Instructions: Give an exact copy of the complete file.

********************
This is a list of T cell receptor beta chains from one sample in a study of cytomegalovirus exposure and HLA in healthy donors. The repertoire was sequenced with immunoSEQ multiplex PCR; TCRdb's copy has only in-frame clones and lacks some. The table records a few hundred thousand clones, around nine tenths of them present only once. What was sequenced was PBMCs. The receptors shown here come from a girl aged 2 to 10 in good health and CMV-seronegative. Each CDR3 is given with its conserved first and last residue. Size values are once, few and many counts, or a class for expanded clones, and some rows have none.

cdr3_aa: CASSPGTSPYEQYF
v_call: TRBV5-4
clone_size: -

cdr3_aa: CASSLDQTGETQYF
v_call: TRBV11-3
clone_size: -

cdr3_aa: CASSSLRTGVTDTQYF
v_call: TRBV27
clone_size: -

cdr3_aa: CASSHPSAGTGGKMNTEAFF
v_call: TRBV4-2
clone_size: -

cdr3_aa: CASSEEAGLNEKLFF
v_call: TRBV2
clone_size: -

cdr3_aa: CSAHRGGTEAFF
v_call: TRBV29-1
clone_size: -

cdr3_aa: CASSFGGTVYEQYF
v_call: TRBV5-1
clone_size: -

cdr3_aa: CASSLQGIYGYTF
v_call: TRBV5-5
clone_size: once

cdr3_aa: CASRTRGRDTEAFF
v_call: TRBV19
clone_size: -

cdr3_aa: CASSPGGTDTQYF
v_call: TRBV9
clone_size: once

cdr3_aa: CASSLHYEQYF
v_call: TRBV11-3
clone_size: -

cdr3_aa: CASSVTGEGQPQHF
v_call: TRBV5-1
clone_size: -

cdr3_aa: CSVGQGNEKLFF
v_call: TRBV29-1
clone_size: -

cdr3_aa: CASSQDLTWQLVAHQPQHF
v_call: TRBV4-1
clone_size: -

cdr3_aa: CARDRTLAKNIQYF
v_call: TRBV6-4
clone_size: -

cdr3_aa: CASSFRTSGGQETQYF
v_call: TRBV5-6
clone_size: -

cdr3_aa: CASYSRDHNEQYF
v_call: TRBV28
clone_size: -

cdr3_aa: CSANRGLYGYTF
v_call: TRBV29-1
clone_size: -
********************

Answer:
This is a list of T cell receptor beta chains from one sample in a study of cytomegalovirus exposure and HLA in healthy donors. The repertoire was sequenced with immunoSEQ multiplex PCR; TCRdb's copy has only in-frame clones and lacks some. The table records a few hundred thousand clones, around nine tenths of them present only once. What was sequenced was PBMCs. The receptors shown here come from a girl aged 2 to 10 in good health and CMV-seronegative. Each CDR3 is given with its conserved first and last residue. Size values are once, few and many counts, or a class for expanded clones, and some rows have none.

cdr3_aa: CASSPGTSPYEQYF
v_call: TRBV5-4
clone_size: -

cdr3_aa: CASSLDQTGETQYF
v_call: TRBV11-3
clone_size: -

cdr3_aa: CASSSLRTGVTDTQYF
v_call: TRBV27
clone_size: -

cdr3_aa: CASSHPSAGTGGKMNTEAFF
v_call: TRBV4-2
clone_size: -

cdr3_aa: CASSEEAGLNEKLFF
v_call: TRBV2
clone_size: -

cdr3_aa: CSAHRGGTEAFF
v_call: TRBV29-1
clone_size: -

cdr3_aa: CASSFGGTVYEQYF
v_call: TRBV5-1
clone_size: -

cdr3_aa: CASSLQGIYGYTF
v_call: TRBV5-5
clone_size: once

cdr3_aa: CASRTRGRDTEAFF
v_call: TRBV19
clone_size: -

cdr3_aa: CASSPGGTDTQYF
v_call: TRBV9
clone_size: once

cdr3_aa: CASSLHYEQYF
v_call: TRBV11-3
clone_size: -

cdr3_aa: CASSVTGEGQPQHF
v_call: TRBV5-1
clone_size: -

cdr3_aa: CSVGQGNEKLFF
v_call: TRBV29-1
clone_size: -

cdr3_aa: CASSQDLTWQLVAHQPQHF
v_call: TRBV4-1
clone_size: -

cdr3_aa: CARDRTLAKNIQYF
v_call: TRBV6-4
clone_size: -

cdr3_aa: CASSFRTSGGQETQYF
v_call: TRBV5-6
clone_size: -

cdr3_aa: CASYSRDHNEQYF
v_call: TRBV28
clone_size: -

cdr3_aa: CSANRGLYGYTF
v_call: TRBV29-1
clone_size: -